Definition:ZFC

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Definition

Zermelo-Fraenkel Set Theory with the Axiom of Choice is a system of axiomatic set theory upon which the whole of (at least conventional) mathematics can be based.

Its basis consists of a system of Aristotelian logic, appropriately axiomatised, together with the Zermelo-Fraenkel axioms of Set Theory and the (controversial) Axiom of Choice.

These are as follows:


The Axiom of Extension

Let $A$ and $B$ be sets.

The axiom of extension states that:

$A$ and $B$ are equal

if and only if:

they contain the same elements.


That is, if and only if:

every element of $A$ is also an element of $B$

and:

every element of $B$ is also an element of $A$.


This can be formulated as follows:

$\forall x: \paren {x \in A \iff x \in B} \iff A = B$


The Axiom of the Empty Set

Formulation 1

There exists a set that has no elements:

$\exists x: \forall y: \paren {\neg \paren {y \in x} }$


Formulation 2

There exists a set for which membership leads to a contradiction:

$\exists x: \forall y \in x: y \ne y$


The Axiom of Pairing

For any two sets, there exists a set to which only those two sets are elements:

$\forall A: \forall B: \exists x: \forall y: \paren {y \in x \iff y = A \lor y = B}$

Thus it is possible to create a set that contains as elements any two sets that have already been created.


The Axiom of Specification

For any function of propositional logic $\map P y$, we introduce the axiom:

$\forall z: \exists x: \forall y: \paren {y \in x \iff \paren {y \in z \land \map P y} }$

where each of $x$, $y$ and $z$ range over arbitrary sets.


The Axiom of Unions

For every set of sets $A$, there exists a set $x$ (the union set) that contains all and only those elements that belong to at least one of the sets in the $A$:

$\forall A: \exists x: \forall y: \paren {y \in x \iff \exists z: \paren {z \in A \land y \in z} }$


The Axiom of Powers

For every set, there exists a set of sets whose elements are all the subsets of the given set.

$\forall x: \exists y: \paren {\forall z: \paren {z \in y \iff \paren {w \in z \implies w \in x} } }$


The Axiom of Infinity

There exists a set containing:

$(1): \quad$ a set with no elements
$(2): \quad$ the successor of each of its elements.

That is:

$\exists x: \paren {\paren {\exists y: y \in x \land \forall z: \neg \paren {z \in y} } \land \forall u: u \in x \implies u^+ \in x}$


The Axiom of Replacement

For any function $f$ and subset $S$ of the domain of $f$, there is a set containing the image $\map f S$.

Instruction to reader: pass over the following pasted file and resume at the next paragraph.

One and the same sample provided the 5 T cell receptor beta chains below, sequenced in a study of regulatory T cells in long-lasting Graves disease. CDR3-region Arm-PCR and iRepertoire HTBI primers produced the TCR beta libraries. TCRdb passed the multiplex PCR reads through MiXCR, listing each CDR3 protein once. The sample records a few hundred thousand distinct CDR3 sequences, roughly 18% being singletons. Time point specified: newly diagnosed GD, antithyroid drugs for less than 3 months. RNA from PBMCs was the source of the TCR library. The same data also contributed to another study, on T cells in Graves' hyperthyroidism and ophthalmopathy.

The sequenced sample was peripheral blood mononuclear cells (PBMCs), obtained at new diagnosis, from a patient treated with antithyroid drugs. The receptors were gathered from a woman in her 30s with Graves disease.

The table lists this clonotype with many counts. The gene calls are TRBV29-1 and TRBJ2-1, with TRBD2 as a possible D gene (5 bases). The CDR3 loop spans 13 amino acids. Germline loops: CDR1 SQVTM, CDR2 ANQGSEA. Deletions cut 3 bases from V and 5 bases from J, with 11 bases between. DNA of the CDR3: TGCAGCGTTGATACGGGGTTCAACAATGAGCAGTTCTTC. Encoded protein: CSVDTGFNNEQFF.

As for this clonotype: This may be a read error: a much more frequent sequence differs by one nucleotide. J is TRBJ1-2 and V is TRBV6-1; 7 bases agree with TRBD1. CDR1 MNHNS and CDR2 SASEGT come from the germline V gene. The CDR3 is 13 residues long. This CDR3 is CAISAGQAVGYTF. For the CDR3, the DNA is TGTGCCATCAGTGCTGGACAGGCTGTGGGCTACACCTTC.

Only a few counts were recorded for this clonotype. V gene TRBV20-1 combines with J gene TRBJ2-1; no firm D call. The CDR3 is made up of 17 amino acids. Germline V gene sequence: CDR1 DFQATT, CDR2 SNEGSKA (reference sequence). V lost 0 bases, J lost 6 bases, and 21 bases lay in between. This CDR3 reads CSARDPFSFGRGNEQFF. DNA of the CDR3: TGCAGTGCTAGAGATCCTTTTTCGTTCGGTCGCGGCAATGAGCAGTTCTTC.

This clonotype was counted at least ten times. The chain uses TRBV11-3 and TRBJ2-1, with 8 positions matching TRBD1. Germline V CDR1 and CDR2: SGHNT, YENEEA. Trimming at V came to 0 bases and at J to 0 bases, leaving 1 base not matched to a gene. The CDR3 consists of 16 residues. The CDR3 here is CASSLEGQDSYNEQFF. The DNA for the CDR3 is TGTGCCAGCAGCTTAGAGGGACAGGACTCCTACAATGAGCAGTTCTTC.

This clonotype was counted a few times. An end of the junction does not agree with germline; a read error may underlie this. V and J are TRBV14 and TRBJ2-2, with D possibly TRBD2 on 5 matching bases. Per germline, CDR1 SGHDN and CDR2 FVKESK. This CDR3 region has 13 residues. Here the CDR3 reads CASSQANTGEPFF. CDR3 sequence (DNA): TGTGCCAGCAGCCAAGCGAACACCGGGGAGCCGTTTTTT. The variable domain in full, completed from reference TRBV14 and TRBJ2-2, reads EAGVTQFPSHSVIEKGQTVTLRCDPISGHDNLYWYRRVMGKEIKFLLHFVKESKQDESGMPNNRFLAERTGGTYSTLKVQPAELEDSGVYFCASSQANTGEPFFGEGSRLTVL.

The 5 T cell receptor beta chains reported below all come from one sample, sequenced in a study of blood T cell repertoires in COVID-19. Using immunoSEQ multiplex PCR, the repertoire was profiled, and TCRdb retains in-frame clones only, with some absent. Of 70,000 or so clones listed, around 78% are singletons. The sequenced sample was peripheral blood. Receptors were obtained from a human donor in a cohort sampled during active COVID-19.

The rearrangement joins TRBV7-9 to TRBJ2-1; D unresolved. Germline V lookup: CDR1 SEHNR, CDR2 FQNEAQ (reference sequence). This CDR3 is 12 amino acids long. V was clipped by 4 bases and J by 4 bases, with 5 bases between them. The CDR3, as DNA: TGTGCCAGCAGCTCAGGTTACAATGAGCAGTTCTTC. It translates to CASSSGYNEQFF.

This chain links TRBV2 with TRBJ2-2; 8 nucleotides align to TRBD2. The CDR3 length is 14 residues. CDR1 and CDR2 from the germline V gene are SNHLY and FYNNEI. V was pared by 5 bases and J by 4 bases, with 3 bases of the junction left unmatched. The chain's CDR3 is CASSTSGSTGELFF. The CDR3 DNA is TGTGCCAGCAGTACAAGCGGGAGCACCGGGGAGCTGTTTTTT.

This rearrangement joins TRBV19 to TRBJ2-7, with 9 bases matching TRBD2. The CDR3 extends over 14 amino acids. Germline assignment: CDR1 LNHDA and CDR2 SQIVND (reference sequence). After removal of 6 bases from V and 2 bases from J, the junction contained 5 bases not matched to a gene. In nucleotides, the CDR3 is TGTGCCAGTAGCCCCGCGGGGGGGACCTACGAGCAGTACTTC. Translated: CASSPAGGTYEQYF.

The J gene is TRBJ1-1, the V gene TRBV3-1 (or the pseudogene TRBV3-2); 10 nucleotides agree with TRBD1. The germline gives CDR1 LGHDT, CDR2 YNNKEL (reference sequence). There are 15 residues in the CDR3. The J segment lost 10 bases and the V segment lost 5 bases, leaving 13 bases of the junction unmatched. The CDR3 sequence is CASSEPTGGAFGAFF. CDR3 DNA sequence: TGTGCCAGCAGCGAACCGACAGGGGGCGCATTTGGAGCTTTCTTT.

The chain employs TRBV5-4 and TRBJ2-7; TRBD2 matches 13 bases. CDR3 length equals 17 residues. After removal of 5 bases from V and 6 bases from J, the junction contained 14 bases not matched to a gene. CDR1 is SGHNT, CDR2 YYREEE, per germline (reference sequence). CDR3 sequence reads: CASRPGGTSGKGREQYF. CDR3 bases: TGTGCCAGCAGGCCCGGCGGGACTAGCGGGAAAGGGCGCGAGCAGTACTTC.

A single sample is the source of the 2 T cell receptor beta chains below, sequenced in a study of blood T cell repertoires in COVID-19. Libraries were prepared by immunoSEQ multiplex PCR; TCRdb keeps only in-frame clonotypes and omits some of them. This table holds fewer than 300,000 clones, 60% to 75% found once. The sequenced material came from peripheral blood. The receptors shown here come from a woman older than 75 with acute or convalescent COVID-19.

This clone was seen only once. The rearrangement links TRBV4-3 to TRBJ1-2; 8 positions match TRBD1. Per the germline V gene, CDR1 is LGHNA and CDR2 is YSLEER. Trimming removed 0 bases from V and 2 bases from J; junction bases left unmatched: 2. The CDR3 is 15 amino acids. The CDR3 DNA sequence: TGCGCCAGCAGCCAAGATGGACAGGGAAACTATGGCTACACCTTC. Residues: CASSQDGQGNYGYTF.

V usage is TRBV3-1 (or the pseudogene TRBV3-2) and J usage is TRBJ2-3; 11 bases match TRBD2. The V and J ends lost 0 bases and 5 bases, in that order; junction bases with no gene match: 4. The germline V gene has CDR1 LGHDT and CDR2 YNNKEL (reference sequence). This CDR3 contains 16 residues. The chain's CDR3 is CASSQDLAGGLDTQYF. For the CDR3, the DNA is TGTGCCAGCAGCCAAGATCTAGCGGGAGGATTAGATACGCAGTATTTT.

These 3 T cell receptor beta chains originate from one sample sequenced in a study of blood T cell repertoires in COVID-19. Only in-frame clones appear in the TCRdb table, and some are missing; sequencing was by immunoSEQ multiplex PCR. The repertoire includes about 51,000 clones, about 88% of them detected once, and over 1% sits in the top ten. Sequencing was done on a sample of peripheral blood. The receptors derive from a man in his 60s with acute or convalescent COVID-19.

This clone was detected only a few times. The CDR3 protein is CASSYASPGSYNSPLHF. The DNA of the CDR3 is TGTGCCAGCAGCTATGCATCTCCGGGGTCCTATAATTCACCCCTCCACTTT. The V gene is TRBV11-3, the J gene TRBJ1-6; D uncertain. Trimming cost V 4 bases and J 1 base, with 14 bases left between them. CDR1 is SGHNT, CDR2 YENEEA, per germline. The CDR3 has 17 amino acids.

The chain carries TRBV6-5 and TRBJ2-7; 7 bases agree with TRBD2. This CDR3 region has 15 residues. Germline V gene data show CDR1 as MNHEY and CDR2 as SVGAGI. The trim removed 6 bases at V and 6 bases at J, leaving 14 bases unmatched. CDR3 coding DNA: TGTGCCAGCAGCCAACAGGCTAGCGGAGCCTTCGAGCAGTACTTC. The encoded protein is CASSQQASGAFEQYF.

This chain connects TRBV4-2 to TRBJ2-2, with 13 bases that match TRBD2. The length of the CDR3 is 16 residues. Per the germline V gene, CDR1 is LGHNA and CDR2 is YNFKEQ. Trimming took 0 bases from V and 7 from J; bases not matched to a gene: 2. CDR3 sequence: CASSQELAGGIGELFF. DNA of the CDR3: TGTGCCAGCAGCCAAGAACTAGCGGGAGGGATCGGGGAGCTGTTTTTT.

More formally, let us express this as follows:


Let $\map P {y, z}$ be a propositional function, which determines a function.

That is, we have:

$\forall y: \exists x: \forall z: \paren {\map P {y, z} \iff x = z}$.

Then we state as an axiom:

$\forall w: \exists x: \forall y: \paren {y \in w \implies \paren {\forall z: \paren {\map P {y, z} \implies z \in x} } }$


The Axiom of Foundation

For all non-empty sets, there is an element of the set that shares no element with the set.

That is:

$\forall S: \paren {\paren {\exists x: x \in S} \implies \exists y \in S: \forall z \in S: \neg \paren {z \in y} }$

The antecedent states that $S$ is not empty.


The Axiom of Choice

For every set of non-empty sets, it is possible to provide a mechanism for choosing one element of each element of the set.

$\ds \forall s: \paren {\O \notin s \implies \exists \paren {f: s \to \bigcup s}: \forall t \in s: \map f t \in t}$

That is, one can always create a choice function for selecting one element from each element of the set.


Also known as

Zermelo-Fraenkel Set Theory with the Axiom of Choice is popularly seen abbreviated as ZFC.


Also see


Source of Name

This entry was named for Ernst Friedrich Ferdinand Zermelo and Abraham Halevi Fraenkel.


Historical Note

ZFC is generally accepted by mathematicians as a "reasonably good foundation" of mathematics.

We are far from claiming superiority of ZFC over alternative foundations of mathematics. For whatever reason, it won the competition. It does a decent job; so let us stick to it. It should be pointed out though that, to the best of our knowledge, none of the competitors to ZFC resolves the question of truth or falsity of CH, SH, MA, $\diamondsuit$, or of any other statement whose independence of ZFC has been established by the method of forcing.
-- 1996: Winfried Just and Martin Weese: Discovering Modern Set Theory. I: The Basics: Introduction